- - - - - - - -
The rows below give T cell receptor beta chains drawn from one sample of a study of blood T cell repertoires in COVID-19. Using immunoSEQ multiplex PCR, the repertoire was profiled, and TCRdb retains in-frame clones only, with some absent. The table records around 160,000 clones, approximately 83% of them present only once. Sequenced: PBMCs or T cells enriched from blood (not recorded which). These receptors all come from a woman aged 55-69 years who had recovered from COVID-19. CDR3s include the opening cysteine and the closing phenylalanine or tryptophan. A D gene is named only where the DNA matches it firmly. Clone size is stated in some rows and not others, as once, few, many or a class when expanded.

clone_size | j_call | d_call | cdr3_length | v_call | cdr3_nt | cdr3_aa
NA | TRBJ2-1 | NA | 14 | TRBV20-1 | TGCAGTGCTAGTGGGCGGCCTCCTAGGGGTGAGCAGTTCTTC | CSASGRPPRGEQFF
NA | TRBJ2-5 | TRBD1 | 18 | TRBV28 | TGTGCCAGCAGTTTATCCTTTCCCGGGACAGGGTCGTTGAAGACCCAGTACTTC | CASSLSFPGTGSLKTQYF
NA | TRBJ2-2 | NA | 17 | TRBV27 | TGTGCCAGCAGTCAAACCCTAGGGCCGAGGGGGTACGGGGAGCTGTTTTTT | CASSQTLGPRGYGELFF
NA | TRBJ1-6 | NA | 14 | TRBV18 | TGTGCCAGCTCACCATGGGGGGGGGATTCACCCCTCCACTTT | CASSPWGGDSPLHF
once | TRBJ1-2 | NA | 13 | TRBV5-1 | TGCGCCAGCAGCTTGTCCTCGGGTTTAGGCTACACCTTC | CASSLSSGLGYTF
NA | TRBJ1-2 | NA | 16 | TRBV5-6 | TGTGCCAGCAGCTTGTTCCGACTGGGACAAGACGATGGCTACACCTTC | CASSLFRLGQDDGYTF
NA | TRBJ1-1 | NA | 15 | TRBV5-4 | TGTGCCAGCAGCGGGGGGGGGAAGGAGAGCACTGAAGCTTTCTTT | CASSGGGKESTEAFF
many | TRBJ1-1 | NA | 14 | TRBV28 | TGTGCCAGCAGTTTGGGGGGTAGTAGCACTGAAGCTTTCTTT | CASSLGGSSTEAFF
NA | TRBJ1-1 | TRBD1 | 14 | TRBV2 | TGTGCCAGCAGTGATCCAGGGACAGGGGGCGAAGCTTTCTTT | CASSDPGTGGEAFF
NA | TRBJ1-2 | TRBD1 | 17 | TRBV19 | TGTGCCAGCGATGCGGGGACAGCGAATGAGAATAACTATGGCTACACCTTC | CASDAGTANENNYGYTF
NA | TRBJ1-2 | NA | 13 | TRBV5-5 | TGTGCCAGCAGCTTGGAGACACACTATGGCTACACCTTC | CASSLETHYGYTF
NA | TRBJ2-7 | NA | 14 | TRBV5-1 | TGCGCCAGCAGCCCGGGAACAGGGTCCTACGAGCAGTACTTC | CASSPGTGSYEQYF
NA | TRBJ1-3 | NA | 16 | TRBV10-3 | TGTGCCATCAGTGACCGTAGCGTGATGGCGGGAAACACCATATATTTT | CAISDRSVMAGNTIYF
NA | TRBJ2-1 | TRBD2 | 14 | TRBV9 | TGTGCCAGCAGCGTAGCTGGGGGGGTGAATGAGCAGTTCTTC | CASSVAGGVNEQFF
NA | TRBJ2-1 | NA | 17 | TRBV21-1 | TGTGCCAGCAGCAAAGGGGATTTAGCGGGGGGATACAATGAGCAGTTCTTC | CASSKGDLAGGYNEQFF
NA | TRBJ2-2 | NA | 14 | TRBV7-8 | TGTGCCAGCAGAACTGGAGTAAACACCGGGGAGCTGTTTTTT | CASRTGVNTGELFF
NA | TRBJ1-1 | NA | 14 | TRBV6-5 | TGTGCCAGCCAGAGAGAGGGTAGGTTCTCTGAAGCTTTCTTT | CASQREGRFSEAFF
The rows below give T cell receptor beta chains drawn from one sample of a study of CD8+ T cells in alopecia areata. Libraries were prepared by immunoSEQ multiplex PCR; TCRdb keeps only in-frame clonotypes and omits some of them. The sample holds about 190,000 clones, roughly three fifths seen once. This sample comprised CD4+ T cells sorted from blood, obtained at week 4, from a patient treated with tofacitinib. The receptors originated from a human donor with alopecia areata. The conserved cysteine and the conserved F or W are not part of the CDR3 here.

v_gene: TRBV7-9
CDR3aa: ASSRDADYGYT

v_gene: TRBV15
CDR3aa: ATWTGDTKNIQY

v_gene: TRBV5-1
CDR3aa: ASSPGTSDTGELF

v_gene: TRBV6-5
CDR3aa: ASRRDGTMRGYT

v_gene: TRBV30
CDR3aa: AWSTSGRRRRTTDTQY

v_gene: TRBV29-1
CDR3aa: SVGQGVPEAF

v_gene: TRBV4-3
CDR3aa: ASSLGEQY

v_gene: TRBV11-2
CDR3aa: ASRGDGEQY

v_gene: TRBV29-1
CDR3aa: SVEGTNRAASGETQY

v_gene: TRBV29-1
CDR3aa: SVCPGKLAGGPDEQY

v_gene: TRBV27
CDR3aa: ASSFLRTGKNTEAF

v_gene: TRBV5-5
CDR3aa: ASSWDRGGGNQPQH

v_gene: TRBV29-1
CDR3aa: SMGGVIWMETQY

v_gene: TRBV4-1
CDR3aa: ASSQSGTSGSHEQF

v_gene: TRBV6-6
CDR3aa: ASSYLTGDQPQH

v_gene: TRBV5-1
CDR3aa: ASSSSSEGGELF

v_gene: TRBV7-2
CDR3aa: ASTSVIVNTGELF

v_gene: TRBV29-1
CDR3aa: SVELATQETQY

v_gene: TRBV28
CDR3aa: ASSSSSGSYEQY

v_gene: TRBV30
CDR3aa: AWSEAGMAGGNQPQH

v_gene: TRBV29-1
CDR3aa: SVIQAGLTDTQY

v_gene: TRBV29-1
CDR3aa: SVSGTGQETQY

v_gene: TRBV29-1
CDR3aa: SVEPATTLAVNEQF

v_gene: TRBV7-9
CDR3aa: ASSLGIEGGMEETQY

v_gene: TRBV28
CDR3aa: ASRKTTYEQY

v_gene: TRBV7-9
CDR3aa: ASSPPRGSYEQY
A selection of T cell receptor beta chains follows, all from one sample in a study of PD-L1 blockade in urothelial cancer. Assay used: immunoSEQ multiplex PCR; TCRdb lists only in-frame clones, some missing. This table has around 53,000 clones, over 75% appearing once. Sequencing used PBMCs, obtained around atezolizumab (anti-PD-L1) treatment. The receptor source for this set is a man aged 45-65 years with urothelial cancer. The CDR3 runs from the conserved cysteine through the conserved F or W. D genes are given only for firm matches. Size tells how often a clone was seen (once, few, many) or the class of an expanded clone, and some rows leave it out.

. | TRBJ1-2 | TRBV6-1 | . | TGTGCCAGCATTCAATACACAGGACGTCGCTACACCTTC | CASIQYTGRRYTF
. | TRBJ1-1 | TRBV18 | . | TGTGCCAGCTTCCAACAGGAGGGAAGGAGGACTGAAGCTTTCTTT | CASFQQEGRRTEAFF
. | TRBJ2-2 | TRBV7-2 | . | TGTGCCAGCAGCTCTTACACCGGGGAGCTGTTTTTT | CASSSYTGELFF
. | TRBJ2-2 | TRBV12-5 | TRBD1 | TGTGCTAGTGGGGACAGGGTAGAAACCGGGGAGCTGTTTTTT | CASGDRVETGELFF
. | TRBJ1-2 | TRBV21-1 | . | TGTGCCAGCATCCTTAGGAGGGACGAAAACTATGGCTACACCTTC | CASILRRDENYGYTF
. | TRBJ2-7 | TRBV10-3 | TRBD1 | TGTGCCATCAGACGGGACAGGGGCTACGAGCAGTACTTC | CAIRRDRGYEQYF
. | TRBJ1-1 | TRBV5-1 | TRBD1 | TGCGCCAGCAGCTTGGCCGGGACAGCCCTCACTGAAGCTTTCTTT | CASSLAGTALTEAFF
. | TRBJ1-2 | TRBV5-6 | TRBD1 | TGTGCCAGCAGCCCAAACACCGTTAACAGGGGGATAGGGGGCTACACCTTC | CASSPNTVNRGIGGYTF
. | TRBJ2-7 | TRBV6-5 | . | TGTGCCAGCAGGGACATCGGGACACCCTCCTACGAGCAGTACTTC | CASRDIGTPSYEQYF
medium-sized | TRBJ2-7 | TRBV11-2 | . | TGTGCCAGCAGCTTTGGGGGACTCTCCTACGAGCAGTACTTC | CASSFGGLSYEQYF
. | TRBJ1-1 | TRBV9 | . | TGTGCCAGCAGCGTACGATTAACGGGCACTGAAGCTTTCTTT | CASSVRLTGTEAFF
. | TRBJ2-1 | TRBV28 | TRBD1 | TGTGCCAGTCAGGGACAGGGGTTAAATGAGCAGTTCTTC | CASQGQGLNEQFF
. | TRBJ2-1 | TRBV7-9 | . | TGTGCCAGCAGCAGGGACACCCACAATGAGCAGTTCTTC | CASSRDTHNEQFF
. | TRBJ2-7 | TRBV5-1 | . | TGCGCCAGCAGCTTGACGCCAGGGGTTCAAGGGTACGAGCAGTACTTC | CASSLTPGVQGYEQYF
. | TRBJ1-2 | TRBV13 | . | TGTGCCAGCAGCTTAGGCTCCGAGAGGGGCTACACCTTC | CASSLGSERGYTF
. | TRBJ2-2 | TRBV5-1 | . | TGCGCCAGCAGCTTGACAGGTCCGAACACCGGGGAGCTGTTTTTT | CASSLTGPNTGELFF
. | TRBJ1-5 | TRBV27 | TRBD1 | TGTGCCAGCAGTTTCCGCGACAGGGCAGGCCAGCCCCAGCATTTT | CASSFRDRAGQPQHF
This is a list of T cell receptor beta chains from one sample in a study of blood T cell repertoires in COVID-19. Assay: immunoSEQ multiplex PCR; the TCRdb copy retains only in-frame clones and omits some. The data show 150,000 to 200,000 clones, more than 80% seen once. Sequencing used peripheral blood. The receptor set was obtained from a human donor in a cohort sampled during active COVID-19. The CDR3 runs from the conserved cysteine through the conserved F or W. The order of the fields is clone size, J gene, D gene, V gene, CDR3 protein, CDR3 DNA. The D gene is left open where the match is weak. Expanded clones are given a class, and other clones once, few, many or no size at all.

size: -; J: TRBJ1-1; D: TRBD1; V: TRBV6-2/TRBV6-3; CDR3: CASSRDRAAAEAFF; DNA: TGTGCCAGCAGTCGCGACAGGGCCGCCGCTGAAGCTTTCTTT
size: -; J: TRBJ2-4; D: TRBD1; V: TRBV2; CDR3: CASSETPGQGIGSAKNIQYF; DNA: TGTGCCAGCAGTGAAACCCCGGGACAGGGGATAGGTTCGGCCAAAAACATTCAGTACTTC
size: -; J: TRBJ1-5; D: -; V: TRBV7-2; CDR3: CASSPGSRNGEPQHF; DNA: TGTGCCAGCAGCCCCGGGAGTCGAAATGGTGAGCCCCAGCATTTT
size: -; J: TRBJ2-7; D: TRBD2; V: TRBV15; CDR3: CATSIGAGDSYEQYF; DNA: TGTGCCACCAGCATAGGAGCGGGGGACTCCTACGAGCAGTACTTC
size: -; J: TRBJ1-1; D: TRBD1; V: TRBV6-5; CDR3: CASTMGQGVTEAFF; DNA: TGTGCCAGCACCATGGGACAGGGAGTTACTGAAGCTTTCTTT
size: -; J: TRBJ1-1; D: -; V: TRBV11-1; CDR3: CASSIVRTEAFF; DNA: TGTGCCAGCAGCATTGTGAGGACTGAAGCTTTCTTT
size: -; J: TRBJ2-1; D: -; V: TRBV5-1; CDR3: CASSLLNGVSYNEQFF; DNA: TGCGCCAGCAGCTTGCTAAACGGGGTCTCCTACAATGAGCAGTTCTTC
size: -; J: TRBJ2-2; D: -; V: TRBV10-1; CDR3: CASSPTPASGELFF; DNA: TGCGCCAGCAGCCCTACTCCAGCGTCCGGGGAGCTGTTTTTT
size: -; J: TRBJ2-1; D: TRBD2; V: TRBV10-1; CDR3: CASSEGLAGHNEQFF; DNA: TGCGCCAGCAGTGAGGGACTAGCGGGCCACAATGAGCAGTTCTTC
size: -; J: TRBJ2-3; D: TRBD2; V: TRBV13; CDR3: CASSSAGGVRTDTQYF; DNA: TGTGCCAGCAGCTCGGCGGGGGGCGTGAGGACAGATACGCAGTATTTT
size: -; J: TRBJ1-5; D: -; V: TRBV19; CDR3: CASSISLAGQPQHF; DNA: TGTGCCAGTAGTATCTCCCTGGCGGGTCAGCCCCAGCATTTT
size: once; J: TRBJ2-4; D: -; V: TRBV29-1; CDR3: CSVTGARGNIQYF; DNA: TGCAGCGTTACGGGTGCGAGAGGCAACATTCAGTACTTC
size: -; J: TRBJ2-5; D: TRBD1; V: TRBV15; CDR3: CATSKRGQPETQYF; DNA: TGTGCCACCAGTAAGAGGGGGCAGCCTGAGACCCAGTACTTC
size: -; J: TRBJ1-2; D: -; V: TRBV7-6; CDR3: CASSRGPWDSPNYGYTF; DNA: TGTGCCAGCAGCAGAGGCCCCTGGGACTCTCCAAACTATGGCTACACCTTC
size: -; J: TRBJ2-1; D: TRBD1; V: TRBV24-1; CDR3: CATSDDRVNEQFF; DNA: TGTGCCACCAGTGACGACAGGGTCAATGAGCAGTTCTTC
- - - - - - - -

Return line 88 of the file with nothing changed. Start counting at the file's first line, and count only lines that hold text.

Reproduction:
. | TRBJ1-2 | TRBV13 | . | TGTGCCAGCAGCTTAGGCTCCGAGAGGGGCTACACCTTC | CASSLGSERGYTF